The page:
Berry season is on, it’s official. This makes me happy.
I love fresh berries… of all kinds really. Ollalieberries, strawberries, marionberries, blackberries. You name it, I like it. This time of year, markets are spilling over with varying shades of red, blue, purple, and black. It’s beautiful. And mighty delicious. I recently brought dinner over to a friend’s house, and as a parting gift, was given a load of fresh berries… blackberries, raspberries, and strawberries galore. I’m talkin‘ boxes full. My friend’s daughter works at Driscoll’s Farm, so they were super-duper fresh and ripe. Unsure of what I was going to do with so many berries, I started crafting up ways to use them all on my drive home. I thought of pie, cobbler, smoothies, ice cream, juice, and of course, jam. Love me some fresh berry jam!
By the time I got home, I was already one box down… I nibbled berries the whole car ride home. 😮 These were some super sweet little treats… berries in season are unbeatable. It’s a fact.
Making jam is super easy. And it’s a great way to preserve fresh berries…. they go bad so quickly that if you don’t do something within the first day, odds are you’ll have some moldiness forming already. At least if they’re chemical-free anyway. Those bad boys don’t stay fresh long! So I went right to jam-crafting. It really only takes about 45 minutes total… and you don’t need pectin, contrary to popular belief. While it does help to gel things up, I prefer to make my jams au natural… just some fruit, lemon, and sweetener. I’ve tried in the past with honey, since I tend to prefer it to sugar, but it’s just not the same… sugar really is best for jam, at least in my experiences thus far. I usually use evaporated cane sugar, but you could use coconut sugar, or any other high-quality sugar you like. Bear in mind, the sweeter the berries, the less sugar you’ll need. Though, to make pectin-less jam, sugar is needed. I don’t know the exact science to it (there is where Google comes in handy), but there’s something about the sugars and the fruit combining that makes it jelly-like in texture. It must be above a certain ratio to gel properly (most sites say 60 percent, though I never follow that exactly).
The other factor important to gelling is the temperature the fruit boils to. To make legit jam, the temperature must reach 220 degrees, so get a thermometer out for this stuff. Correction: 220 degrees at sea-level- it’s supposed to get to 8 degrees above boiling, and since the boiling temp. changes depending on the altitude, so does the gelling point. The high the altitude, the lower degree you need. (For more specifics on degrees at your altitude, check out this handy link HERE or peep the info below from http://www.portlandpreserve.com/TestingTheJellyPoint.pdf). You also want a wide pan for jam-making… that way, more liquid can evaporate during the boiling process.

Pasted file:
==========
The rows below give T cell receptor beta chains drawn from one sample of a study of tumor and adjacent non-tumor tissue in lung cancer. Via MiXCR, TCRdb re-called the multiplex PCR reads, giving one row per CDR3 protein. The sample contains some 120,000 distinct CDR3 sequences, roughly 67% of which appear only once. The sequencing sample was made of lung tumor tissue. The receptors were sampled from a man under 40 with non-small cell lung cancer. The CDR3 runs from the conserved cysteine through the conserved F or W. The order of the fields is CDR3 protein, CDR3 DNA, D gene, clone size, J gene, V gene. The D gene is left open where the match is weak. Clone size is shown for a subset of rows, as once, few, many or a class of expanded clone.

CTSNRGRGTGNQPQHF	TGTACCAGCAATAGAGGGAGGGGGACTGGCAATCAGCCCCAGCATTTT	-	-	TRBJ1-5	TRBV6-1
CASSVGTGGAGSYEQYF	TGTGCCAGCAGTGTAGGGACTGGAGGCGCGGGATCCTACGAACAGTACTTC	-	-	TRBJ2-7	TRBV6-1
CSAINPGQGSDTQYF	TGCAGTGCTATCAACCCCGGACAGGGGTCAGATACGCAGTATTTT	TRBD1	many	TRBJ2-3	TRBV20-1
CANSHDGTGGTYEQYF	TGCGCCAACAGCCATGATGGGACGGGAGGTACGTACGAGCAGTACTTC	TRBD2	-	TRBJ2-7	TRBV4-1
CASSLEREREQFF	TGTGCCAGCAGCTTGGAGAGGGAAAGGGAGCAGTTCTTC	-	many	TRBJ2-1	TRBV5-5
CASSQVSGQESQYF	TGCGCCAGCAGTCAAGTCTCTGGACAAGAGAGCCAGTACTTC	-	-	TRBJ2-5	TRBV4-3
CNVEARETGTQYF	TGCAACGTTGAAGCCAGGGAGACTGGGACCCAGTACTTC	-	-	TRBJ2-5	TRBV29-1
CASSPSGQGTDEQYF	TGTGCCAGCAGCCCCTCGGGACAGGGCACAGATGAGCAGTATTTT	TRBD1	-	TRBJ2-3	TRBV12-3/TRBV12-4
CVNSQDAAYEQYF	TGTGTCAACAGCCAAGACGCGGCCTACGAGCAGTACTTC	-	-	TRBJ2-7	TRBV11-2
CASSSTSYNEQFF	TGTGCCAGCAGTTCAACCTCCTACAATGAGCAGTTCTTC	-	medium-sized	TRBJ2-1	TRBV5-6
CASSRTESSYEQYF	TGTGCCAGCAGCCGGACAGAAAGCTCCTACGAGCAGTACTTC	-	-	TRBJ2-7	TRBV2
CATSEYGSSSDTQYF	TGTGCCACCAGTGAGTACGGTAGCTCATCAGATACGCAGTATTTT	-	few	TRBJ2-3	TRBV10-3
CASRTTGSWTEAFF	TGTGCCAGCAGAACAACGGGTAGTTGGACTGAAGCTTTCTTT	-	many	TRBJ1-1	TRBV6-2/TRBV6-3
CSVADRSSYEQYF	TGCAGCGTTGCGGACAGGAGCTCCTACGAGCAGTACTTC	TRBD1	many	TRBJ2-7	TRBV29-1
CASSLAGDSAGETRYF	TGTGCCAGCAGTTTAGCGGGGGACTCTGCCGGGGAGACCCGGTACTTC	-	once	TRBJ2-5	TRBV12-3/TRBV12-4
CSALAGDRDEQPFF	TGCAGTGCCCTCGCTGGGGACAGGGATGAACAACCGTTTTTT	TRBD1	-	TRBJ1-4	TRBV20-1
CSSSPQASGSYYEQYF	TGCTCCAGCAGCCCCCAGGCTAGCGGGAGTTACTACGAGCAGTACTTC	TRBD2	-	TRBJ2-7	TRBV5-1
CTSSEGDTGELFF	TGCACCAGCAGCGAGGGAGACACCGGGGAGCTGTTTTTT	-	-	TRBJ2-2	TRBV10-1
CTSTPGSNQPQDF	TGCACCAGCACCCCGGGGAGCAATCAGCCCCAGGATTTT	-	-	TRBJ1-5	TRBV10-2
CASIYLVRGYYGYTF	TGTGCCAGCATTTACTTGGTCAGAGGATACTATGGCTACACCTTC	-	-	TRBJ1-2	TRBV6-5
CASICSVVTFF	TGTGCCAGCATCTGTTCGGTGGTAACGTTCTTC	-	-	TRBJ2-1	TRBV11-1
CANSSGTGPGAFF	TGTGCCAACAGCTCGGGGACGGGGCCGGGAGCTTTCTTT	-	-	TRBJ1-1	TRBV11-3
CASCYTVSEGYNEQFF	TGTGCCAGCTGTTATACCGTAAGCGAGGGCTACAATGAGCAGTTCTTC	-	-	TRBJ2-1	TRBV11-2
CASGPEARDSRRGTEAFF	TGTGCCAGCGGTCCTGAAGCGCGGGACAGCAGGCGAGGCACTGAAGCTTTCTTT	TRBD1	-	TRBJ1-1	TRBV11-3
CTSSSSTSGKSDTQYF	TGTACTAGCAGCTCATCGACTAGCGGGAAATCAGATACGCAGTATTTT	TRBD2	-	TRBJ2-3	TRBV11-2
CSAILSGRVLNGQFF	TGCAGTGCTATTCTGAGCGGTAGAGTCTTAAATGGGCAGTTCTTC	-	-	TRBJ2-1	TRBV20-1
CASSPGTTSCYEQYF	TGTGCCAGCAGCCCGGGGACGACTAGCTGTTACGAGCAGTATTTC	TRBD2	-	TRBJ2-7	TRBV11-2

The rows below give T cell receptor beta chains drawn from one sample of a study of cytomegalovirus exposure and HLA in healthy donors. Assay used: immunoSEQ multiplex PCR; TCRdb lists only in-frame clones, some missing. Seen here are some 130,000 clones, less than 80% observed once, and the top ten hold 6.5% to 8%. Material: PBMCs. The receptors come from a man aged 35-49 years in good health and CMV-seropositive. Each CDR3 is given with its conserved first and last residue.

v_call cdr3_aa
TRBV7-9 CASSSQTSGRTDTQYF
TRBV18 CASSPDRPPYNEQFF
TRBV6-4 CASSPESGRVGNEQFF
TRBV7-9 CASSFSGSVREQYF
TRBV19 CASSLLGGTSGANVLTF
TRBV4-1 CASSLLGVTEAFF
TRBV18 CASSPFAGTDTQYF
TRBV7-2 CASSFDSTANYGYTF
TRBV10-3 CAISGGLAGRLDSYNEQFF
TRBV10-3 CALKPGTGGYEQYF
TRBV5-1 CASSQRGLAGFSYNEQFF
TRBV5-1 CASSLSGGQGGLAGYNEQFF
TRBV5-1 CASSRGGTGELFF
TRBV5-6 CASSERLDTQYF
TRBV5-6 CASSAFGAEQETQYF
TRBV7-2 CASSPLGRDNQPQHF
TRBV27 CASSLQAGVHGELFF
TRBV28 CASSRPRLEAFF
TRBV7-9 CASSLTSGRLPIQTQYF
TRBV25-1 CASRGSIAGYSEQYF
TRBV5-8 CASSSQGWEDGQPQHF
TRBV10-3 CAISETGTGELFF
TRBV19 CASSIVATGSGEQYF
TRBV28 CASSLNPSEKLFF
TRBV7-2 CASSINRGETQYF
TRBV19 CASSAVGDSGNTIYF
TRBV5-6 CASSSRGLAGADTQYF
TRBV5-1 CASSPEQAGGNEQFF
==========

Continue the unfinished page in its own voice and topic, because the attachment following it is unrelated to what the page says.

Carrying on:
Once the jam is made, you can try one of the tests above if you’d like, or just eyeball the texture to make sure it’s good to go. It should take about 20-22 minutes total. From there, you just need to plop it into your jars, refrigerate, and then enjoy!! (For more about sterilizing jars, read THIS simple step-by-step post!)
I’ve used this jam on yogurt, waffles, on muffins, and on toast. On toast with goat cheese that is. Oh me, oh my, it is so good with goat cheese! Use a paleo or gluten-free bread if you’d like, or just stick to a sourdough baguette either way, there’s no going wrong with this jam and some goat cheese smothered atop something yummy. I sprinkled some fresh thyme leaves over it, too… sooo good.
makes approx 32 oz jam
6 cups mixed fresh berries (I used equal parts raspberries, strawberries, & blackberries)
3 tbsp fresh lemon juice
1 tsp lemon zest
1 1/2 cups good quality sugar (evaporated cane, coconut, etc), see note below*
*About sugar, when berries are in season, they tend to be sweeter… 1 1/2 cups makes a nice sweet berry jam when made with sweet berries. Most recipes call for more, however I find this is enough for me… add more or less, as desired.
**You’ll need small jars with lids and a thermometer for this.
In a large mixing bowl, add fresh berries, lemon juice, and lemon zest
Add sugar, stir, and then let sit to macerate for about 15 minutes, until sugar has liquified
Add berries to a large pot
Cook over medium heat for about 18-22 minutes, uncovered, until the temperature reaches 220 degrees
(Most jams take about 20-22, though time and heat level may vary depending on
stove and the type of pot used… you may need to adjust things slightly to reach 220)
As it cooks, the berries will break down naturally… though you may want
to smash larger chunks with a wooden spoon to assist the process
For a chunkier jam (which I personally like), leave some berries whole,
for a smoother one, crush them more
While the berries are cooking down, sterilize your jars…
Heat a large pot of water to a boil- add glass jars and lids- remove and let dry before using
Once jam has reached 220 degrees, pour or scoop the jam into sterilized jars
Tightly screw on lids, turn upside down, and refrigerate until it begins to solidify
(turning it upside down helps the jam to gel evenly, so the chunks aren’t all at the bottom)
Turn right side up, and keep chilled until you’re ready to use!
Use on your favorite toast, waffles, muffins, over yogurt, or any other way your heart desires 🙂